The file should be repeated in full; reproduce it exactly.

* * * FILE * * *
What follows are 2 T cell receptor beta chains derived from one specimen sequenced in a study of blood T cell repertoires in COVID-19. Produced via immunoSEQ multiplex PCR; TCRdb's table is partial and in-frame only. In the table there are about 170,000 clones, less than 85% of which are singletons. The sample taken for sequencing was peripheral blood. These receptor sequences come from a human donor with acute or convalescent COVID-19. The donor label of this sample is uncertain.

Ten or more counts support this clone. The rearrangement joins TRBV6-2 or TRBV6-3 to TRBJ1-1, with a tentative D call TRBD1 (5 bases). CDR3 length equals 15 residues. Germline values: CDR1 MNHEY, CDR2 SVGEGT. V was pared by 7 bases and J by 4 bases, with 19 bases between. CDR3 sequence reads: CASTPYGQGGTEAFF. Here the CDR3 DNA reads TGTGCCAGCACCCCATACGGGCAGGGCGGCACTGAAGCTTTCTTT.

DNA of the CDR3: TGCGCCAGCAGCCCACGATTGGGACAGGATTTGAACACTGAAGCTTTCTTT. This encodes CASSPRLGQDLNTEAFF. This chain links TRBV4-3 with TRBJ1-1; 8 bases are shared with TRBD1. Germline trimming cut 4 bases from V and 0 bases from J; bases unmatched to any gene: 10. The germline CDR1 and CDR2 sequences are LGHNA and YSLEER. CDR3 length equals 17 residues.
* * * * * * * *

What follows are 2 T cell receptor beta chains derived from one specimen sequenced in a study of blood T cell repertoires in COVID-19. Produced via immunoSEQ multiplex PCR; TCRdb's table is partial and in-frame only. In the table there are about 170,000 clones, less than 85% of which are singletons. The sample taken for sequencing was peripheral blood. These receptor sequences come from a human donor with acute or convalescent COVID-19. The donor label of this sample is uncertain.

Ten or more counts support this clone. The rearrangement joins TRBV6-2 or TRBV6-3 to TRBJ1-1, with a tentative D call TRBD1 (5 bases). CDR3 length equals 15 residues. Germline values: CDR1 MNHEY, CDR2 SVGEGT. V was pared by 7 bases and J by 4 bases, with 19 bases between. CDR3 sequence reads: CASTPYGQGGTEAFF. Here the CDR3 DNA reads TGTGCCAGCACCCCATACGGGCAGGGCGGCACTGAAGCTTTCTTT.

DNA of the CDR3: TGCGCCAGCAGCCCACGATTGGGACAGGATTTGAACACTGAAGCTTTCTTT. This encodes CASSPRLGQDLNTEAFF. This chain links TRBV4-3 with TRBJ1-1; 8 bases are shared with TRBD1. Germline trimming cut 4 bases from V and 0 bases from J; bases unmatched to any gene: 10. The germline CDR1 and CDR2 sequences are LGHNA and YSLEER. CDR3 length equals 17 residues.